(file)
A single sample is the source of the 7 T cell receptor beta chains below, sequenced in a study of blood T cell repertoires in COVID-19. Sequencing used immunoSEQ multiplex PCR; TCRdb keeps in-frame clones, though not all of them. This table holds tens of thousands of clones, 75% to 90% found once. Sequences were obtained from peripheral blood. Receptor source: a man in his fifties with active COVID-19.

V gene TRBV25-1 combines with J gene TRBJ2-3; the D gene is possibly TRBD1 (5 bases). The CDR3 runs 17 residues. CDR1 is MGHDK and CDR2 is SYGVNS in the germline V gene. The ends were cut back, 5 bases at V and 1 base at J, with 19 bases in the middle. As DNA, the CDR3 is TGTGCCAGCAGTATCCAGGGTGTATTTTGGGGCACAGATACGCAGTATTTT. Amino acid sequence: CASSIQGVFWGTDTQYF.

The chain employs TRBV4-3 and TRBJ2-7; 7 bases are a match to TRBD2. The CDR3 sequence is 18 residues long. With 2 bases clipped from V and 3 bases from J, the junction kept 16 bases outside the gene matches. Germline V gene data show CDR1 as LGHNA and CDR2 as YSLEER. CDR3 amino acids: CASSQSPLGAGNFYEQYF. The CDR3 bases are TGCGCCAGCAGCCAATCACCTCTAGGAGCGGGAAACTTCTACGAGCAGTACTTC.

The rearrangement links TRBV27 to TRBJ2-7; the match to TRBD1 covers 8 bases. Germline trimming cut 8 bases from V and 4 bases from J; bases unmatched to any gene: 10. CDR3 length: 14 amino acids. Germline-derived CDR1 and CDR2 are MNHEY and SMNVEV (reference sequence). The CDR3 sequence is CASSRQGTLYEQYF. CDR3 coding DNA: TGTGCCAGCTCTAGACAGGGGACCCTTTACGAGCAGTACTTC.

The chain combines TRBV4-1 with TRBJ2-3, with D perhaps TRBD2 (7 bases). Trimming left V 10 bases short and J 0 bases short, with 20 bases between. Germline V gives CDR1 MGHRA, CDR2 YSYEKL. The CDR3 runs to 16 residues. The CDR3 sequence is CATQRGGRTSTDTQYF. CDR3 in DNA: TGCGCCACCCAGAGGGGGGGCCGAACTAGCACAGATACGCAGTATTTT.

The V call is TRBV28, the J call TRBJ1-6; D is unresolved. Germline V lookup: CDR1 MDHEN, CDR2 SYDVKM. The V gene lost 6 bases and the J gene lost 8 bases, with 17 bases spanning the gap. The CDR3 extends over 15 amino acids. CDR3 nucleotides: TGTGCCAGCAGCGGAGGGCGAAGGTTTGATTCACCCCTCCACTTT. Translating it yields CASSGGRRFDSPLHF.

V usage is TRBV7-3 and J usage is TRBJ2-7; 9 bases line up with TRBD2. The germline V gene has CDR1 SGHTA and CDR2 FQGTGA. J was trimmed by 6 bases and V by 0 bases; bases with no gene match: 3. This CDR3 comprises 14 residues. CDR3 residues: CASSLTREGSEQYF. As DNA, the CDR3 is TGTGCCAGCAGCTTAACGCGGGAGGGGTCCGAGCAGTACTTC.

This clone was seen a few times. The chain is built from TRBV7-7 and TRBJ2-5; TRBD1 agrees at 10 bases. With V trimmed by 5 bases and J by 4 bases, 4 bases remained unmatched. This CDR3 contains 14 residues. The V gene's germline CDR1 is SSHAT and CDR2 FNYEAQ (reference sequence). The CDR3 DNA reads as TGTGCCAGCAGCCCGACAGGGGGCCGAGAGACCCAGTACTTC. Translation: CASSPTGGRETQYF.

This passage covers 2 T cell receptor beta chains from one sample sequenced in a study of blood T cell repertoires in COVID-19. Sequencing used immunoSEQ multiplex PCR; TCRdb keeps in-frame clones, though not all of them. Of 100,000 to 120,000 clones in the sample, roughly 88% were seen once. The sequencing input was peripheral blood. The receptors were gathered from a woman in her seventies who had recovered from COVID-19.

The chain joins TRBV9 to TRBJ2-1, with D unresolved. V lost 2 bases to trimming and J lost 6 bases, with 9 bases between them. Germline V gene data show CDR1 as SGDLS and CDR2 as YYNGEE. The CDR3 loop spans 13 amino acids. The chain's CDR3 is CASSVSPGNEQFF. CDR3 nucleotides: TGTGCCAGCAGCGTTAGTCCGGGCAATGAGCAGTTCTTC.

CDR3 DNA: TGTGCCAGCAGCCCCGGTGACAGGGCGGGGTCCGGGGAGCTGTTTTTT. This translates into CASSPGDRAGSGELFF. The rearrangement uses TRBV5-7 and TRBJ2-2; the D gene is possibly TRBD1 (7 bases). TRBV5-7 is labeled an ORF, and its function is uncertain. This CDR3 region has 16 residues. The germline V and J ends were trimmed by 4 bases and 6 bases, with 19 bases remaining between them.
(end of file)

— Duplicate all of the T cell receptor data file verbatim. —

A single sample is the source of the 7 T cell receptor beta chains below, sequenced in a study of blood T cell repertoires in COVID-19. Sequencing used immunoSEQ multiplex PCR; TCRdb keeps in-frame clones, though not all of them. This table holds tens of thousands of clones, 75% to 90% found once. Sequences were obtained from peripheral blood. Receptor source: a man in his fifties with active COVID-19.

V gene TRBV25-1 combines with J gene TRBJ2-3; the D gene is possibly TRBD1 (5 bases). The CDR3 runs 17 residues. CDR1 is MGHDK and CDR2 is SYGVNS in the germline V gene. The ends were cut back, 5 bases at V and 1 base at J, with 19 bases in the middle. As DNA, the CDR3 is TGTGCCAGCAGTATCCAGGGTGTATTTTGGGGCACAGATACGCAGTATTTT. Amino acid sequence: CASSIQGVFWGTDTQYF.

The chain employs TRBV4-3 and TRBJ2-7; 7 bases are a match to TRBD2. The CDR3 sequence is 18 residues long. With 2 bases clipped from V and 3 bases from J, the junction kept 16 bases outside the gene matches. Germline V gene data show CDR1 as LGHNA and CDR2 as YSLEER. CDR3 amino acids: CASSQSPLGAGNFYEQYF. The CDR3 bases are TGCGCCAGCAGCCAATCACCTCTAGGAGCGGGAAACTTCTACGAGCAGTACTTC.

The rearrangement links TRBV27 to TRBJ2-7; the match to TRBD1 covers 8 bases. Germline trimming cut 8 bases from V and 4 bases from J; bases unmatched to any gene: 10. CDR3 length: 14 amino acids. Germline-derived CDR1 and CDR2 are MNHEY and SMNVEV (reference sequence). The CDR3 sequence is CASSRQGTLYEQYF. CDR3 coding DNA: TGTGCCAGCTCTAGACAGGGGACCCTTTACGAGCAGTACTTC.

The chain combines TRBV4-1 with TRBJ2-3, with D perhaps TRBD2 (7 bases). Trimming left V 10 bases short and J 0 bases short, with 20 bases between. Germline V gives CDR1 MGHRA, CDR2 YSYEKL. The CDR3 runs to 16 residues. The CDR3 sequence is CATQRGGRTSTDTQYF. CDR3 in DNA: TGCGCCACCCAGAGGGGGGGCCGAACTAGCACAGATACGCAGTATTTT.

The V call is TRBV28, the J call TRBJ1-6; D is unresolved. Germline V lookup: CDR1 MDHEN, CDR2 SYDVKM. The V gene lost 6 bases and the J gene lost 8 bases, with 17 bases spanning the gap. The CDR3 extends over 15 amino acids. CDR3 nucleotides: TGTGCCAGCAGCGGAGGGCGAAGGTTTGATTCACCCCTCCACTTT. Translating it yields CASSGGRRFDSPLHF.

V usage is TRBV7-3 and J usage is TRBJ2-7; 9 bases line up with TRBD2. The germline V gene has CDR1 SGHTA and CDR2 FQGTGA. J was trimmed by 6 bases and V by 0 bases; bases with no gene match: 3. This CDR3 comprises 14 residues. CDR3 residues: CASSLTREGSEQYF. As DNA, the CDR3 is TGTGCCAGCAGCTTAACGCGGGAGGGGTCCGAGCAGTACTTC.

This clone was seen a few times. The chain is built from TRBV7-7 and TRBJ2-5; TRBD1 agrees at 10 bases. With V trimmed by 5 bases and J by 4 bases, 4 bases remained unmatched. This CDR3 contains 14 residues. The V gene's germline CDR1 is SSHAT and CDR2 FNYEAQ (reference sequence). The CDR3 DNA reads as TGTGCCAGCAGCCCGACAGGGGGCCGAGAGACCCAGTACTTC. Translation: CASSPTGGRETQYF.

This passage covers 2 T cell receptor beta chains from one sample sequenced in a study of blood T cell repertoires in COVID-19. Sequencing used immunoSEQ multiplex PCR; TCRdb keeps in-frame clones, though not all of them. Of 100,000 to 120,000 clones in the sample, roughly 88% were seen once. The sequencing input was peripheral blood. The receptors were gathered from a woman in her seventies who had recovered from COVID-19.

The chain joins TRBV9 to TRBJ2-1, with D unresolved. V lost 2 bases to trimming and J lost 6 bases, with 9 bases between them. Germline V gene data show CDR1 as SGDLS and CDR2 as YYNGEE. The CDR3 loop spans 13 amino acids. The chain's CDR3 is CASSVSPGNEQFF. CDR3 nucleotides: TGTGCCAGCAGCGTTAGTCCGGGCAATGAGCAGTTCTTC.

CDR3 DNA: TGTGCCAGCAGCCCCGGTGACAGGGCGGGGTCCGGGGAGCTGTTTTTT. This translates into CASSPGDRAGSGELFF. The rearrangement uses TRBV5-7 and TRBJ2-2; the D gene is possibly TRBD1 (7 bases). TRBV5-7 is labeled an ORF, and its function is uncertain. This CDR3 region has 16 residues. The germline V and J ends were trimmed by 4 bases and 6 bases, with 19 bases remaining between them.